Helmet startup Skully Helmets, the San Francisco based company that is building a helmet with an integrated heads-up-display system, has quietly pushed back its delivery to customers to December 2015.
Initial hopes from the company were to have product in the hands of consumers by the end of 2014, with that date being solidified to May 2015 once the company started its Indiegogo-powered pre-order campaign.
Anyone in the industry could have told you that was pie-in-the-sky forecasting though, as finished models were not even available at the start of the campaign, let alone other factors like certification, production, and distribution.
With $2.4 million raised from just under 2,000 pre-orders on Indiegogo, Skully has now had the capital to actually bring its helmet to market. The question some bean-counters are asking though is how much of that $2.4 million has gone to R&D, and how much of it will go to order fulfillment.
Though Skully is mum as to whom it has partnered with to make the helmet, our sources suggest that the startup company is buying a private label helmet from a budget manufacturer in China.
This means that even if Skully is getting helmets at near retail pricing, something it surely is not, then there is ample margin in the Skully AR-1’s $1,500 price tag for the company to build the helmets for customers and finance the R&D necessary to make the AR-1 a finished product.
Therefore, the December 2015 delivery date seems like the most realistic date that we’ve heard thus far from the Skully team.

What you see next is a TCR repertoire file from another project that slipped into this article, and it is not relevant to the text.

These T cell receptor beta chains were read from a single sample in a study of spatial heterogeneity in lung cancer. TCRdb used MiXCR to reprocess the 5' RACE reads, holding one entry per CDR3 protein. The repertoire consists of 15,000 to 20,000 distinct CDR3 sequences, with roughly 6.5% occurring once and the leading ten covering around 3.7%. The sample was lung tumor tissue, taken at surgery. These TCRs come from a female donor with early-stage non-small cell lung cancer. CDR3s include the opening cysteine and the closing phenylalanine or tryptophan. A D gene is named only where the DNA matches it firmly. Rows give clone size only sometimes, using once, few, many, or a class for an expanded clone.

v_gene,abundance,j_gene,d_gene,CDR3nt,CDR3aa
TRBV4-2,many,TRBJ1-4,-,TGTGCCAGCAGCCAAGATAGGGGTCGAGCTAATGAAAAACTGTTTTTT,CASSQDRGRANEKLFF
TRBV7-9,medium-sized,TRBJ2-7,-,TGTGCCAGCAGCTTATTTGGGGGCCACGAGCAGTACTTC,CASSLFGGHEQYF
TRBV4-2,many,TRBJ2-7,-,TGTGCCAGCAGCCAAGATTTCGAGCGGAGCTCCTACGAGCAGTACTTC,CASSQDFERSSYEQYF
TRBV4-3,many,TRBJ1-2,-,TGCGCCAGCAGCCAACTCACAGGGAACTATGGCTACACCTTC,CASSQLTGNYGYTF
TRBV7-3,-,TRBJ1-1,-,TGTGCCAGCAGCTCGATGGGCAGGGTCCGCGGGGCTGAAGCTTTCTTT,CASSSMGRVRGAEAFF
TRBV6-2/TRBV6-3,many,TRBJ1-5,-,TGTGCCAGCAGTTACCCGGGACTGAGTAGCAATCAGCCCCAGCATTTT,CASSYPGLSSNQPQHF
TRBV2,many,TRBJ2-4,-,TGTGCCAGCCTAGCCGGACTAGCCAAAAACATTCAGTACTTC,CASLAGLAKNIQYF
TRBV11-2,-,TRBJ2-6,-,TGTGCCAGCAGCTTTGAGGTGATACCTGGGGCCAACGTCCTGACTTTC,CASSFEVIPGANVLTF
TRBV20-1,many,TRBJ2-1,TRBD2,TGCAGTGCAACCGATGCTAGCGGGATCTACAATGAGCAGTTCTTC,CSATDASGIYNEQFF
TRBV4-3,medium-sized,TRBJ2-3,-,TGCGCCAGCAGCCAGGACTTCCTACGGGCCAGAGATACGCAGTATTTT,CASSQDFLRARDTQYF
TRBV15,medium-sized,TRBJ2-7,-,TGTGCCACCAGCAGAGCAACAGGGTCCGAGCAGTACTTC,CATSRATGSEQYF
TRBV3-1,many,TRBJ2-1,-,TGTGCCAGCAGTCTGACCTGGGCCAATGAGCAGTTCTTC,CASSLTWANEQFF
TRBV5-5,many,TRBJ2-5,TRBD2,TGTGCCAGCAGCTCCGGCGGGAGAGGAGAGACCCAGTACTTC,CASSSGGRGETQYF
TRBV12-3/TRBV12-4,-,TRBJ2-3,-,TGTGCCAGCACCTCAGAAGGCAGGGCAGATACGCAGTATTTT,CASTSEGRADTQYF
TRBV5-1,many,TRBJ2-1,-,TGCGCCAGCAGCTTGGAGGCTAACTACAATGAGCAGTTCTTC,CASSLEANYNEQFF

The company reports on its website that “beta testers” now have the AR-1 and are testing it, presumably in the wild, though with over 100,000 people signing up for that program, that program was more of a lead-generation example to show investors, rather than an honest appeal for people to test the helmet and help with its development.
As far A&R knows, no actual journalist has been allowed to ride with the Skully AR-1 on a motorcycle, with demos limited to in-office visits.
However some publications have signed non-disclosure agreements with Skully, and may have early access to the product. Those publications seem to be the same ones giving Skully rave reviews on the company’s website.
When we had a chance to wear the AR-1, and decline signing the NDA, the HUD was limited to a demo mode only, presumably since the actual feature modules were still underdevelopment — this was back in August 2014 though, so hopefully things have progressed further since then.
Given the praise the moto-journalist world has shown the Skully AR-1, without actually touching a real, working, finished product, it’s clear the market wants to see technology and progress come into the motorcycle helmet space. We do too, to be honest.
One has to wonder though, is Skully and the AR-1 the answer to that call, or is like some of the other startups we have see in the two-wheeled space, and merely vaporware? As always, time will tell.